The righteous will live by faith! We know very little about Habakkuk the person or Habakkuk the book. We believe that Habakkuk lived in the 7th century about the time of Jeremiah. Jeremiah was so popular and well known, that may well be one of the reasons that we know so little about Habakkuk. We believe that it was at this time because the book reveals the impending danger of Babylon.
Habakkuk the person, reminds me of Thomas. He is wonderfully human. Habakkuk doesn’t always live in the mountain tops of life. He is sometimes found complaining. He is also like Job, in that he doesn’t mind questioning God.
How long, O Lord, must I call for help, but you do not listen? It takes a person secure in their faith and in their relationship with God to be that bold. As righteous as Habakkuk was, he needed answers to some questions that just didn’t make sense. We often hear a miss-truth in the Church – faith is blind!
Opera singer Mary Ann Brant went to a New York post office to pick up a package. The clerk asked her for some identification, and she realized she hadn’t brought any. “I can’t give you the package without some identification,” the clerk insisted. “All right,” she said. “I’ll show you who I am.” With that, she began to sing one of the arias for which she was well known. A crowd gathered around to listen, and in a few moments the clerk said, “OK, lady, you can have the package. Just be quiet.” That’s what the world wants us to do — be quiet about who we are. But Jesus has given us a song to sing.
Faith never means denying reality or ignoring the facts. We go into a patients room that has a terminal illness. We ask them how they are doing and they will quickly respond they are fine. We call it denial! Faith is finding a balance between living with reality and living with hope.
I visited Mammoth Cave a number of years ago. In this largest cavern, several hundred feet underground, the guide points out the extensive system of electric lights in the cave, and then, after a warning, shuts them off. “The black is so thick and total it is disconcerting. I have heard of darkness so complete you could not see your hand in front of your face, but that was the only time I ever experienced it. After a few seconds of this complete blackout, the guide lights one match. One tiny match can light up a cavern of thousands of square feet!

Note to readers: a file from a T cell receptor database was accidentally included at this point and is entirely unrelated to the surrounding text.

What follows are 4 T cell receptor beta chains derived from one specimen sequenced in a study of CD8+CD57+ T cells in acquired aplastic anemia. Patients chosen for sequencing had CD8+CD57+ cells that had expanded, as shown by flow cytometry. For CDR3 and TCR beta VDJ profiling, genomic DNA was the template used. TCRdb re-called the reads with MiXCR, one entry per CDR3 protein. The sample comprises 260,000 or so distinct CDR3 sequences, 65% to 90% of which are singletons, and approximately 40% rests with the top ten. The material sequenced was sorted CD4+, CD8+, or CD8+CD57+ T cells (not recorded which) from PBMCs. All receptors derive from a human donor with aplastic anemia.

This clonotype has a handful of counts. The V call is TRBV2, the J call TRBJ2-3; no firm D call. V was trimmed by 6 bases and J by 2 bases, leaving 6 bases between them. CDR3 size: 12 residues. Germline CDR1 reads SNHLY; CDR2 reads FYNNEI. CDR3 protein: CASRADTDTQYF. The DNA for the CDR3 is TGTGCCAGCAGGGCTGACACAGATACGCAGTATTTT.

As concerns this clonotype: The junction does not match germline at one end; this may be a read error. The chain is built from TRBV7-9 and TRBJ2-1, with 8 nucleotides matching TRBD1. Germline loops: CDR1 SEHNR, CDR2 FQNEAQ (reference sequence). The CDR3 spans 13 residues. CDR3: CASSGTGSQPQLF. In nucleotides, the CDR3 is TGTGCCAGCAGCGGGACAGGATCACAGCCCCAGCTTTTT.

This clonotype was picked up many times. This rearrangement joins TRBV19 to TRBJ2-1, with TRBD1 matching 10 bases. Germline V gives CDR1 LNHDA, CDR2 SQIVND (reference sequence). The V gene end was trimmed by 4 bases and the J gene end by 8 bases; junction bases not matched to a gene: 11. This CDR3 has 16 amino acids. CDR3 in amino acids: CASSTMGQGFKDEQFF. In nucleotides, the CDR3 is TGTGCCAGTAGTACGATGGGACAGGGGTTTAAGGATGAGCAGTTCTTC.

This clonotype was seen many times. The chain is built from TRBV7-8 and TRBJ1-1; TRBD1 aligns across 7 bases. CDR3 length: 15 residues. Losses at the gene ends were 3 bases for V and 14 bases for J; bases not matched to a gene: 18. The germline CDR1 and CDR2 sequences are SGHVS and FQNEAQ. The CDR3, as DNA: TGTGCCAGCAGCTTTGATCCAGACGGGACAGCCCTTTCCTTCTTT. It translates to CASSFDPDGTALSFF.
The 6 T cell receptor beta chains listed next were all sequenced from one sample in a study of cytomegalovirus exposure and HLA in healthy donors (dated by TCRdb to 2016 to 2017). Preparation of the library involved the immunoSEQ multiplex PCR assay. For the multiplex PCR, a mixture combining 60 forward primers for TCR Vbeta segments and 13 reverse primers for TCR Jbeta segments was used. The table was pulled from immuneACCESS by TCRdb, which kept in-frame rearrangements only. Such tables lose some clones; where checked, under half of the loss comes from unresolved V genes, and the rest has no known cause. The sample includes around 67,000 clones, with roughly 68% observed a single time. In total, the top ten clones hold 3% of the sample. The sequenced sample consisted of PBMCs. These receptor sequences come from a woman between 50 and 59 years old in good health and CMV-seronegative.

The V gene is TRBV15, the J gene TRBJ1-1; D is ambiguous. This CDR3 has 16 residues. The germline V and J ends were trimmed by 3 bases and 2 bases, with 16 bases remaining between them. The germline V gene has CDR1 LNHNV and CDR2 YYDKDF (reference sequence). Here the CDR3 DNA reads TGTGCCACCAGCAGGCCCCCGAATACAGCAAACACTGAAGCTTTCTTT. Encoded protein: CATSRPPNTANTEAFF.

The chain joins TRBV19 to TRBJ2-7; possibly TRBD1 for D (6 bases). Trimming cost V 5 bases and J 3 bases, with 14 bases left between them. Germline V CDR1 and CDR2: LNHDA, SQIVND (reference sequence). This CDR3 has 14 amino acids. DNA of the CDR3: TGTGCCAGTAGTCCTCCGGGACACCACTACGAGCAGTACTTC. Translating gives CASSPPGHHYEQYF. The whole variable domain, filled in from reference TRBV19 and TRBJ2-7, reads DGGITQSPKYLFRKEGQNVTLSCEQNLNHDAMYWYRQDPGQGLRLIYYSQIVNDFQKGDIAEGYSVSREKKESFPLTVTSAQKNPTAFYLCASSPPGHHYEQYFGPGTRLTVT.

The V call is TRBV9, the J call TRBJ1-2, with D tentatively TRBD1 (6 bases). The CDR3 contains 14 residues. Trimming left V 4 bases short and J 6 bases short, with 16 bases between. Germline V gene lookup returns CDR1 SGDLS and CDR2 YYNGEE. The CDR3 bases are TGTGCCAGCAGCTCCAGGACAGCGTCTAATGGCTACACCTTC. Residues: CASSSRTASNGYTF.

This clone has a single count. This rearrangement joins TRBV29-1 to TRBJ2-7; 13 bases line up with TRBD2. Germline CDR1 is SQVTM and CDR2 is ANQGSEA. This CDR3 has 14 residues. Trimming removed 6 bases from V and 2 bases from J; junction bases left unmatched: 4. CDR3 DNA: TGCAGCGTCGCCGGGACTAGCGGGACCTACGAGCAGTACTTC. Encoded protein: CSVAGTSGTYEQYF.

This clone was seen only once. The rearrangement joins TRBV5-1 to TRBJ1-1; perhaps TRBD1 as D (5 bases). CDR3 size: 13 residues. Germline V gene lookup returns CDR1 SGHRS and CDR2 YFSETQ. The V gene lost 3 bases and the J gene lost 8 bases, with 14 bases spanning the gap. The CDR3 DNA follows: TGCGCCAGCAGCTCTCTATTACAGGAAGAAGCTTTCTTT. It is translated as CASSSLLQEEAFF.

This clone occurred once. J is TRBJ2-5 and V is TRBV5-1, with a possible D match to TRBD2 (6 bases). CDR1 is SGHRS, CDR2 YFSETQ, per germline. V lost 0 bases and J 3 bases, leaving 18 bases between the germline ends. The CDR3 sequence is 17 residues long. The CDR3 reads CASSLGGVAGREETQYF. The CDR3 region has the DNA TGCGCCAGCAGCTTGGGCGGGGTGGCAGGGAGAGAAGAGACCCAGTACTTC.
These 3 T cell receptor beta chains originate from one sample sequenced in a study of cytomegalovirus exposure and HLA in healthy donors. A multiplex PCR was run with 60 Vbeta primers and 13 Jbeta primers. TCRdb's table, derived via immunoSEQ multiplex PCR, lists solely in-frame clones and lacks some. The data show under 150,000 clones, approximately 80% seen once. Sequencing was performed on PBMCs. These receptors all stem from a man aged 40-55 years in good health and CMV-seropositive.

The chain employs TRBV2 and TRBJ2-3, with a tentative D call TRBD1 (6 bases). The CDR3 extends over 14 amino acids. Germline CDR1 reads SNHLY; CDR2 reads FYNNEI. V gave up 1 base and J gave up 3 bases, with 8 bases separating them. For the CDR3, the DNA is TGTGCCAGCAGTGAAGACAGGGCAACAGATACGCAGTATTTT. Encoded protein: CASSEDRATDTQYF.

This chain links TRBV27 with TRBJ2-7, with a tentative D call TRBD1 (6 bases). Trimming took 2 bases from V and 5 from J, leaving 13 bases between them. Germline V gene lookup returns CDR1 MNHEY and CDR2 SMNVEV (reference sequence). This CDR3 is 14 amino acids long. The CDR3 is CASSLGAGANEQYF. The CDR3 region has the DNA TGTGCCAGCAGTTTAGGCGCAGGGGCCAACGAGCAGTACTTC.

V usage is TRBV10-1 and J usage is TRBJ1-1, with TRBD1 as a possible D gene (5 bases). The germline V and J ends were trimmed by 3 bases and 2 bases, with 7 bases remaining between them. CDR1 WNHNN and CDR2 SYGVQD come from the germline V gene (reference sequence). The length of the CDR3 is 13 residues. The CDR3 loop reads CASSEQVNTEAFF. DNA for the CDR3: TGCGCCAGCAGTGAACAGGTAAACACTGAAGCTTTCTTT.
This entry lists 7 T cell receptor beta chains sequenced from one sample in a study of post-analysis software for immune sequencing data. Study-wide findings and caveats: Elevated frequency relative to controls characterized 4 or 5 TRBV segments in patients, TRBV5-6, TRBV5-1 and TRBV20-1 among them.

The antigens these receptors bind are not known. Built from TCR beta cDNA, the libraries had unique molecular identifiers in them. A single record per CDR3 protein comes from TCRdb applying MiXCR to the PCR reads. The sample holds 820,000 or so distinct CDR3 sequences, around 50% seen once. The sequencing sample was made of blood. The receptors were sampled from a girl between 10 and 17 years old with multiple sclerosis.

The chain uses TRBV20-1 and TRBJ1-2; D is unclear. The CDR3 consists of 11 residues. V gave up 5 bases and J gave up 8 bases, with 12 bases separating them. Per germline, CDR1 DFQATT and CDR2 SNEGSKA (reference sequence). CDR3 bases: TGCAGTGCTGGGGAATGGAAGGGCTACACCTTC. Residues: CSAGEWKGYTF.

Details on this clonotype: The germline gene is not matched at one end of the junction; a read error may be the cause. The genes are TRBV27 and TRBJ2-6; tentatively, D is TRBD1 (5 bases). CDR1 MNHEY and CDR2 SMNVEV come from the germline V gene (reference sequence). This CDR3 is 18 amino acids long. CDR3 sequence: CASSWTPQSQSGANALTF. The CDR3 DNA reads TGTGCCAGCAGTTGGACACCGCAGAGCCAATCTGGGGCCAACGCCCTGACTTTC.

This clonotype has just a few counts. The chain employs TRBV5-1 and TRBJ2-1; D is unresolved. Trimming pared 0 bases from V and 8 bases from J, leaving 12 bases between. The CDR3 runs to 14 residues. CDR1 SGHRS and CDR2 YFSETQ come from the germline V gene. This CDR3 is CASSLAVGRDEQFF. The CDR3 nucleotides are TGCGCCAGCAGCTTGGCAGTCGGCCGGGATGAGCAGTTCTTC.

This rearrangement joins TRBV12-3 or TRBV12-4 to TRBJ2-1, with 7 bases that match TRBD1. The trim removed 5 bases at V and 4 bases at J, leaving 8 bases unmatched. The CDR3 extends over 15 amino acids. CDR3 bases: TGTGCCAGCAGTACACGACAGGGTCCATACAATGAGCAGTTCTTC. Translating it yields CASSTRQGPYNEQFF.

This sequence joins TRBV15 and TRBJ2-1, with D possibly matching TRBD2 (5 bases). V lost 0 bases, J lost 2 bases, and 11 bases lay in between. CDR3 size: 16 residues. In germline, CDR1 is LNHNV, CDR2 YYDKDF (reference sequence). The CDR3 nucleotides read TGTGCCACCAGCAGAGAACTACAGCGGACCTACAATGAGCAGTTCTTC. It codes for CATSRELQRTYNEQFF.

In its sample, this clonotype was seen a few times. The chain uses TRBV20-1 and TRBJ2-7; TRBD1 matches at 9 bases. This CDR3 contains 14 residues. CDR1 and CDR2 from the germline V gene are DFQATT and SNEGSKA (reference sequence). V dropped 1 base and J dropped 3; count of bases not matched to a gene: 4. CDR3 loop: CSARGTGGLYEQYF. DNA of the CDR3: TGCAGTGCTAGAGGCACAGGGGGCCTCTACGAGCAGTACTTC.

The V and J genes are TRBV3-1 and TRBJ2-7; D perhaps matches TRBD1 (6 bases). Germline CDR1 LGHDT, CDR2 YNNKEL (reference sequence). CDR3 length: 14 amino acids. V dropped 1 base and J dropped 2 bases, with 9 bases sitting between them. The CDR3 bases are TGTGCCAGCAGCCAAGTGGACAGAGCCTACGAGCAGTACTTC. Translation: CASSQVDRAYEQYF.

This is what John in the gospel was talking about with faith. The light shines in the darkness, but the darkness has not understood it. Habakkuk, is in a world of darkness. He too, is lighting a match of faith to find meaning to what is happening to he and his people.
Habakkuk asked God two big questions. “Why hasn’t Hababkkuk’s preaching changed the people so that they will repent?” They will repent because God will raise up the Babylonians to punish them. If repentance doesn’t come through a willing heart it will come through hardship. “Why will God use a more wicked or sinful nation to punish His people?” In the end, even the Babylonians will be punished.
Habakkuk was pressing God to work a miracle right now! We all know that God moves and acts in His own time, not ours. God responds to Habakkuk in a revelation. What is God’s answer to Habakkuk? The just shall live by his faith.
What does God mean by this response to Habakkuk? The “just” are those who have been justified by God. In Habakkuk’s case in would be the Hebrew people. The Hebrew’s were justified by their covenant with God though Abraham. Today, we are the “just” because of the blood of Christ. Paul writes to the Church at Rome (1:17). For in the gospel a righteousness from God is revealed, a righteousness that is by faith from first to last, just as it is written: “The righteous will live by faith.”
To “live by his faith” is a call for the believer to live by faith in God. Habakkuk, you may not feel that your preaching has brought any change to your people, but trust God. You may not understand why God would use a nation that is more wicked than even your own people, but trust God. Faith is allowing God to be God and allowing God to have His own timing.
Faith in God is putting complete trust in someone based on their vision, not ours.
Early one morning a father was awakened by the smoke detector in his basement.
He woke his wife and they quickly went to their children’s bedroom and woke them up and started heading for the door through the smoke which was getting quite heavy. The father was carrying his one and a half year-old daughter in one arm and held the hand of his four year-old son with the other. The son, being scared and unsure of what was happening pulled his hand from his father’s clasp and ran to what he thought was a place of safety, a corner of his bedroom where his favorite stuffed toys were kept. The father got outside and called to his son who appeared at the bedroom window crying and calling for help. The father called to him and told him to jump, but the boy yelled in reply, “But I can’t see you!” Then the father called back with a reassuring message: “That’s alright, I can see you!”
We have confidence — not in our ability to see clearly — but in God’s! He can see us just fine! Our trust must be in Him.